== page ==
Our cars: Peugeot 208 - February
Week ending February 22
Driven this week 105 miles
A strange message has appeared on the 208's sat-nav screen on more than one occasion.
The first time it flashed up 'GPS Fault' I thought it strange, but gave it little consideration because it disappeared within moments and the navigation appeared to be working well.
However, it has appeared on more than one occasion now, so I'm beginning to think it is something that is worth investigating. I'm booking it in at my local dealer to get it looked at.
By Tom Webster
Week ending February 14
Driven this week 56 miles
I've not ventured out of the city in the 208 this week, and this has left me mulling the Peugeot's low-speed abilities.
The big thing that is missing for me is engine stop-start. I like it when the engine cuts out when you are sitting at traffic lights or in a particularly stubborn queue.
Even though the 208's engine is quite quiet at idle, the few moments' respite from engine noise and vibration are always appreciated after a long day in the office.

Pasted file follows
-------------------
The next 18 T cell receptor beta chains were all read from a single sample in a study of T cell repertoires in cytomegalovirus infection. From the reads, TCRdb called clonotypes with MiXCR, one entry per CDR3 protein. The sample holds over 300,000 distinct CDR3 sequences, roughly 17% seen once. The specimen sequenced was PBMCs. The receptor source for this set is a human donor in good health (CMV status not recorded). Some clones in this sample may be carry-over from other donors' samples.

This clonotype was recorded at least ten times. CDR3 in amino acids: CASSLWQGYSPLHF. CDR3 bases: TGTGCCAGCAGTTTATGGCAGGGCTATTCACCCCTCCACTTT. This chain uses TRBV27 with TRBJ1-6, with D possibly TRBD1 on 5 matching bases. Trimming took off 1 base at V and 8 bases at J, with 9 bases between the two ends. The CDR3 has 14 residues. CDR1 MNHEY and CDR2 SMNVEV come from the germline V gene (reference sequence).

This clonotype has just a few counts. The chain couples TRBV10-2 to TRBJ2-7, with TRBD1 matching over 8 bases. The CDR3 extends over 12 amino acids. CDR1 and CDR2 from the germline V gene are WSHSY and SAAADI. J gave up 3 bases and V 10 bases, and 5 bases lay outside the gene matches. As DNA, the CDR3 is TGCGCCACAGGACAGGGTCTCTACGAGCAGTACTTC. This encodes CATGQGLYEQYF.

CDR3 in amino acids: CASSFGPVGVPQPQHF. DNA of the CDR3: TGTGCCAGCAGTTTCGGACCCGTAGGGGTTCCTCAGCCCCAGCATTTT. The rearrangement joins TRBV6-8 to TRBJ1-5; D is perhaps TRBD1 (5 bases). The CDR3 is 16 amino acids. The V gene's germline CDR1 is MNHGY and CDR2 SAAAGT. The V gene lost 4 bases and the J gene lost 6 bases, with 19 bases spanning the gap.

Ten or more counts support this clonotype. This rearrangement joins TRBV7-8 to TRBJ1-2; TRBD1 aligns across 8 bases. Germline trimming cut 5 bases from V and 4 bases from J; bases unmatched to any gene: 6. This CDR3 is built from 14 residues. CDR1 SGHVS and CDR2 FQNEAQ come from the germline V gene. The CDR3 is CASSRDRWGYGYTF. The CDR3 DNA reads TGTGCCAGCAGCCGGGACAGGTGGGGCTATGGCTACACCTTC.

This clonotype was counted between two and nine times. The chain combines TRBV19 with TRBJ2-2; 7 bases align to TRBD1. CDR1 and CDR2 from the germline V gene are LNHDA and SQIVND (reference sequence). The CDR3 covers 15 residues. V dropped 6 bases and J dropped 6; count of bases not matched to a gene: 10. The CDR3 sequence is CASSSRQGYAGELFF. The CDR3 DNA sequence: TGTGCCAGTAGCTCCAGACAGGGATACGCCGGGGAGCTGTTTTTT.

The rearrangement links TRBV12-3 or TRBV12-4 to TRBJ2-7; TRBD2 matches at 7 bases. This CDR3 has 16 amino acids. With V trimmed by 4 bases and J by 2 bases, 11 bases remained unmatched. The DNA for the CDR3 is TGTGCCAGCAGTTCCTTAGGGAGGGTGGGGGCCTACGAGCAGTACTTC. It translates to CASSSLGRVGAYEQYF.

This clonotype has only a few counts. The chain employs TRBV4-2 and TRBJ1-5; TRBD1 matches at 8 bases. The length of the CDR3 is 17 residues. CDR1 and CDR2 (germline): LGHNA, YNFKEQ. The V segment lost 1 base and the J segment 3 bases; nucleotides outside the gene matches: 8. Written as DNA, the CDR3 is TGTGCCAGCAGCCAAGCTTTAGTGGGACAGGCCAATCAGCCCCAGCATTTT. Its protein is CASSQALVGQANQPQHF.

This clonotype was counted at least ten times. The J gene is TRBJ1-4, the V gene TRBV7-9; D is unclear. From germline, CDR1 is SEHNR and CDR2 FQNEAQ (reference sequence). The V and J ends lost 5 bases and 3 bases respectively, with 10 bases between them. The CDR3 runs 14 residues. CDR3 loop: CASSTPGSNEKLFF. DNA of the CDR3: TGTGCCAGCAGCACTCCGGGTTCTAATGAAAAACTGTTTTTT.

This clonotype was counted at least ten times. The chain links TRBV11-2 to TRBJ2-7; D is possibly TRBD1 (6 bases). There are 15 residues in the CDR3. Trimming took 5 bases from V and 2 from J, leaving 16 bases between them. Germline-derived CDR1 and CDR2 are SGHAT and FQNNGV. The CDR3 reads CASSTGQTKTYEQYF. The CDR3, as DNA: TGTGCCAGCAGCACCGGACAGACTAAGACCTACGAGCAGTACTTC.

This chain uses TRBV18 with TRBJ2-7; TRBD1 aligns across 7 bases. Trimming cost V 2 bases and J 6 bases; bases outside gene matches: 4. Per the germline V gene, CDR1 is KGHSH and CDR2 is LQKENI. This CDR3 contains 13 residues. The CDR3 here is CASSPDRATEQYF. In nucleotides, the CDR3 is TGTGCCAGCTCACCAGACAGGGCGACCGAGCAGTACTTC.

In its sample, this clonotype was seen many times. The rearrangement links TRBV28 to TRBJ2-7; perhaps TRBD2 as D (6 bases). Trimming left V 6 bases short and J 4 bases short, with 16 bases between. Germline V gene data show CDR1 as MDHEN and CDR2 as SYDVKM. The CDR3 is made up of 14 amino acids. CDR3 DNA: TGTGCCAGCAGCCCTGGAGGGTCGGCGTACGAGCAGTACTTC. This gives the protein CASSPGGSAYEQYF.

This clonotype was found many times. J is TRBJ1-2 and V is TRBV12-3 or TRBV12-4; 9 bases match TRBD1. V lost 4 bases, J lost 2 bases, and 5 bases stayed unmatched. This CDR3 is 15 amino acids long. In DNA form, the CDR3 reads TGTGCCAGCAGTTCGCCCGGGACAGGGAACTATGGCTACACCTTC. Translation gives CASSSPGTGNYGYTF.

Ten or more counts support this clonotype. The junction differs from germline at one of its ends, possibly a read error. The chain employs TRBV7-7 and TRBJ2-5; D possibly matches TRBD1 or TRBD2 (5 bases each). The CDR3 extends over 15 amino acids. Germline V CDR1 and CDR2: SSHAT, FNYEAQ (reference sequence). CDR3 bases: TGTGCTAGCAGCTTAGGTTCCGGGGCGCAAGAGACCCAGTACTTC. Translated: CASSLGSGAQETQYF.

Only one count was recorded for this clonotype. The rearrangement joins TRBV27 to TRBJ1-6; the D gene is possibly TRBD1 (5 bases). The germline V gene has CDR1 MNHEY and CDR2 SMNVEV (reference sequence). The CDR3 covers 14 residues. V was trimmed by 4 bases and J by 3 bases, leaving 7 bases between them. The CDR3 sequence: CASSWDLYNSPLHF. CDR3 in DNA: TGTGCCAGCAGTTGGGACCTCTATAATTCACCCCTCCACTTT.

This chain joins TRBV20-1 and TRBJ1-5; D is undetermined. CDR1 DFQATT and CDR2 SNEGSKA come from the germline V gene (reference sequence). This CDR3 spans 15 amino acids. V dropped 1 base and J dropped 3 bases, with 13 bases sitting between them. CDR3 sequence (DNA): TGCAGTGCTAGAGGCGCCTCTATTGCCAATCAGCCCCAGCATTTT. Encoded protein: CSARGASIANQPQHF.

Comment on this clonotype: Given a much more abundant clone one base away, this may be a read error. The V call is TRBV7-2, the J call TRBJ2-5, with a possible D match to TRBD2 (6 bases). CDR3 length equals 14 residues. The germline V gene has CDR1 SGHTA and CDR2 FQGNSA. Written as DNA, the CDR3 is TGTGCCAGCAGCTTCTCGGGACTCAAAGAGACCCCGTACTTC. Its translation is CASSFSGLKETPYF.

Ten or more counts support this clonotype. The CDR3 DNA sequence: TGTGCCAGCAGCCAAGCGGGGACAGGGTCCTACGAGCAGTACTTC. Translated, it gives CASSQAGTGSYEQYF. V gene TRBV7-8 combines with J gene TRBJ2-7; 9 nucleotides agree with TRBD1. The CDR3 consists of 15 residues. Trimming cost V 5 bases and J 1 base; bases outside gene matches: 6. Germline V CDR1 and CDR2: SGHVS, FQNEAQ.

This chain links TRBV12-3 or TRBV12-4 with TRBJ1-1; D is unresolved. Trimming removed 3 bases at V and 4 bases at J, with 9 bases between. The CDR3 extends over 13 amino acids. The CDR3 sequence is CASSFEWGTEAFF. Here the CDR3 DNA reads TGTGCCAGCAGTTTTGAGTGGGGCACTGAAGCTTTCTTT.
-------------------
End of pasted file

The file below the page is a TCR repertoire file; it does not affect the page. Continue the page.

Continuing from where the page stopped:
I've also heard various estimates on how much CO2 a stop-start system can save, normally around the 5g/km mark. This could drop the 208's emissions below 100g/km and reduce VED and company car tax bills.
The extra cost of the system might boost the 208's purchase price to the extent that it is not financially worthwhile, but I'd certainly appreciate the extra urban peace it would bring.
By Tom Webster
Week ending February 8
Driven this week 110 miles
We’ve been heavily critical of the 208’s driving position. The fact that you’re supposed to view the instrument dials over, rather than through, the steering wheel means that many drivers can’t see them at all – unless they jack the seat up uncomfortably high.
However, if, like me, you happen to be over six feet tall, the idea starts to makes sense. I get a good view of the dials over the steering wheel without having to compromise my driving position in other ways. What’s more, the fact they’re higher up than they are in most cars actually means they’re closer to my eye line.
Catering only for a relatively small percentage of the market isn’t exactly ideal, though.
By Will Nightingale
Week ending February 1
Driven this week 200 miles
I've driven three cars with three-cylinder engine in the past week: a Dacia Sandero, a VW Up and our long-term 208. I think the 208's is the least satisfying of the bunch.
The Up's is briliant - smooth and responsive. The Sandero's is good, too, if not quite as flexible. Compared with those two, the 208's engine is a disappointment - it's noisier and feels decidedly flat at low revs.
There are flat spots in the power delivery, too, and on top of that a long-travel clutch pedal with a very sudden biting point. All of which means the 208 can be hard to drive smoothly in stop-start traffic. Not ideal for a car that is likely to spend a lot of time in the city.
By Leo Wilkinson